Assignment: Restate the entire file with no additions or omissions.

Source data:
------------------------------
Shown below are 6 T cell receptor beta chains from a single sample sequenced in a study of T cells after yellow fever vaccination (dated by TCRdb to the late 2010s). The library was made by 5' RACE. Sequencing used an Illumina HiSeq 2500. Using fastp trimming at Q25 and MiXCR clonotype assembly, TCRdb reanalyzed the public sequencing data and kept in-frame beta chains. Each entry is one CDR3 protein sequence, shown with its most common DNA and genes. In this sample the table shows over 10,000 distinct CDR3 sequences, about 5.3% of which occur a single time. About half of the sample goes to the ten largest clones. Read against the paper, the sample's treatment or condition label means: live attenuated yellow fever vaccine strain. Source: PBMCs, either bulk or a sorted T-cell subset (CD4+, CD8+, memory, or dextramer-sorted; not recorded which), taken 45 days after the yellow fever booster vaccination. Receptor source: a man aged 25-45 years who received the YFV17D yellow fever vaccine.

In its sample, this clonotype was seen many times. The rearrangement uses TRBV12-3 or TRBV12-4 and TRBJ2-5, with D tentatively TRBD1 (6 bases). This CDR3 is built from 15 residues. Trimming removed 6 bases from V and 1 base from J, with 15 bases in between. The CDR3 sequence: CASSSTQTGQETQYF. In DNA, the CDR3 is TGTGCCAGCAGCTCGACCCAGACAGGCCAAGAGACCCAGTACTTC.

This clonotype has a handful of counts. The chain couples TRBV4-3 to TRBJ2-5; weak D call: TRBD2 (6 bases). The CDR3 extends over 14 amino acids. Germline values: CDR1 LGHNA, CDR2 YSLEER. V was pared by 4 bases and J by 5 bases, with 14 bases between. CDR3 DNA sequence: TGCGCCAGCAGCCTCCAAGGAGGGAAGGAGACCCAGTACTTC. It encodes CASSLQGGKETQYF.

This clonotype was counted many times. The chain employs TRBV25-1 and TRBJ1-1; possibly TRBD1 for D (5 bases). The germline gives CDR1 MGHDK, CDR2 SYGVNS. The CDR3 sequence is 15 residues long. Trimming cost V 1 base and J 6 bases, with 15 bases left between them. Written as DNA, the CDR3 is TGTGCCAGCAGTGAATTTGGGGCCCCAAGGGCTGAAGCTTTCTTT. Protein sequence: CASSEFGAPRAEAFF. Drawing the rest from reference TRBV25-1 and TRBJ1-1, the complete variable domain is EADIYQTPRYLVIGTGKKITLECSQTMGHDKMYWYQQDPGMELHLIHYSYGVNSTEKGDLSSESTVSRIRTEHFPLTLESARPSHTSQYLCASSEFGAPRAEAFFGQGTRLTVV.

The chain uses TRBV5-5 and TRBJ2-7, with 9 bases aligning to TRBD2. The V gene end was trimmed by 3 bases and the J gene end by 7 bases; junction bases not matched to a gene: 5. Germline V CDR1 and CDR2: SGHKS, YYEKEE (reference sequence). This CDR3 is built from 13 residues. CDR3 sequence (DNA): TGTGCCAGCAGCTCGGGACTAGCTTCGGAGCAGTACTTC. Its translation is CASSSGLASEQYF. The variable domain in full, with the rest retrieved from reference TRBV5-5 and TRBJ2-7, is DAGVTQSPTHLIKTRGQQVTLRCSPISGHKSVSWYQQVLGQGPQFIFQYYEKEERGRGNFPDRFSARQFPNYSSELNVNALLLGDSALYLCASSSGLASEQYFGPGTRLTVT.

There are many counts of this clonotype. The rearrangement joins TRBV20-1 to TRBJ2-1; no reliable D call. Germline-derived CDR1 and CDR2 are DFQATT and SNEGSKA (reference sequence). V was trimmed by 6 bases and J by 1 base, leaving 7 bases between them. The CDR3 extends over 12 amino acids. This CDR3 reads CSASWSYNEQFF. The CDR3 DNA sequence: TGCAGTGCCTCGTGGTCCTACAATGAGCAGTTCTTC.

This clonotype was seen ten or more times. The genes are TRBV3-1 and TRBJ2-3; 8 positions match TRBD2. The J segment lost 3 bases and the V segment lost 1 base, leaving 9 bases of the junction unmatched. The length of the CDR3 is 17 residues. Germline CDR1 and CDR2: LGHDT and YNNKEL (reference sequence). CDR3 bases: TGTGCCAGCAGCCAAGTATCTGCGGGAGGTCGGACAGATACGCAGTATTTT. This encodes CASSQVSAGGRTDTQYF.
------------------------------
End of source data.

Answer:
Shown below are 6 T cell receptor beta chains from a single sample sequenced in a study of T cells after yellow fever vaccination (dated by TCRdb to the late 2010s). The library was made by 5' RACE. Sequencing used an Illumina HiSeq 2500. Using fastp trimming at Q25 and MiXCR clonotype assembly, TCRdb reanalyzed the public sequencing data and kept in-frame beta chains. Each entry is one CDR3 protein sequence, shown with its most common DNA and genes. In this sample the table shows over 10,000 distinct CDR3 sequences, about 5.3% of which occur a single time. About half of the sample goes to the ten largest clones. Read against the paper, the sample's treatment or condition label means: live attenuated yellow fever vaccine strain. Source: PBMCs, either bulk or a sorted T-cell subset (CD4+, CD8+, memory, or dextramer-sorted; not recorded which), taken 45 days after the yellow fever booster vaccination. Receptor source: a man aged 25-45 years who received the YFV17D yellow fever vaccine.

In its sample, this clonotype was seen many times. The rearrangement uses TRBV12-3 or TRBV12-4 and TRBJ2-5, with D tentatively TRBD1 (6 bases). This CDR3 is built from 15 residues. Trimming removed 6 bases from V and 1 base from J, with 15 bases in between. The CDR3 sequence: CASSSTQTGQETQYF. In DNA, the CDR3 is TGTGCCAGCAGCTCGACCCAGACAGGCCAAGAGACCCAGTACTTC.

This clonotype has a handful of counts. The chain couples TRBV4-3 to TRBJ2-5; weak D call: TRBD2 (6 bases). The CDR3 extends over 14 amino acids. Germline values: CDR1 LGHNA, CDR2 YSLEER. V was pared by 4 bases and J by 5 bases, with 14 bases between. CDR3 DNA sequence: TGCGCCAGCAGCCTCCAAGGAGGGAAGGAGACCCAGTACTTC. It encodes CASSLQGGKETQYF.

This clonotype was counted many times. The chain employs TRBV25-1 and TRBJ1-1; possibly TRBD1 for D (5 bases). The germline gives CDR1 MGHDK, CDR2 SYGVNS. The CDR3 sequence is 15 residues long. Trimming cost V 1 base and J 6 bases, with 15 bases left between them. Written as DNA, the CDR3 is TGTGCCAGCAGTGAATTTGGGGCCCCAAGGGCTGAAGCTTTCTTT. Protein sequence: CASSEFGAPRAEAFF. Drawing the rest from reference TRBV25-1 and TRBJ1-1, the complete variable domain is EADIYQTPRYLVIGTGKKITLECSQTMGHDKMYWYQQDPGMELHLIHYSYGVNSTEKGDLSSESTVSRIRTEHFPLTLESARPSHTSQYLCASSEFGAPRAEAFFGQGTRLTVV.

The chain uses TRBV5-5 and TRBJ2-7, with 9 bases aligning to TRBD2. The V gene end was trimmed by 3 bases and the J gene end by 7 bases; junction bases not matched to a gene: 5. Germline V CDR1 and CDR2: SGHKS, YYEKEE (reference sequence). This CDR3 is built from 13 residues. CDR3 sequence (DNA): TGTGCCAGCAGCTCGGGACTAGCTTCGGAGCAGTACTTC. Its translation is CASSSGLASEQYF. The variable domain in full, with the rest retrieved from reference TRBV5-5 and TRBJ2-7, is DAGVTQSPTHLIKTRGQQVTLRCSPISGHKSVSWYQQVLGQGPQFIFQYYEKEERGRGNFPDRFSARQFPNYSSELNVNALLLGDSALYLCASSSGLASEQYFGPGTRLTVT.

There are many counts of this clonotype. The rearrangement joins TRBV20-1 to TRBJ2-1; no reliable D call. Germline-derived CDR1 and CDR2 are DFQATT and SNEGSKA (reference sequence). V was trimmed by 6 bases and J by 1 base, leaving 7 bases between them. The CDR3 extends over 12 amino acids. This CDR3 reads CSASWSYNEQFF. The CDR3 DNA sequence: TGCAGTGCCTCGTGGTCCTACAATGAGCAGTTCTTC.

This clonotype was seen ten or more times. The genes are TRBV3-1 and TRBJ2-3; 8 positions match TRBD2. The J segment lost 3 bases and the V segment lost 1 base, leaving 9 bases of the junction unmatched. The length of the CDR3 is 17 residues. Germline CDR1 and CDR2: LGHDT and YNNKEL (reference sequence). CDR3 bases: TGTGCCAGCAGCCAAGTATCTGCGGGAGGTCGGACAGATACGCAGTATTTT. This encodes CASSQVSAGGRTDTQYF.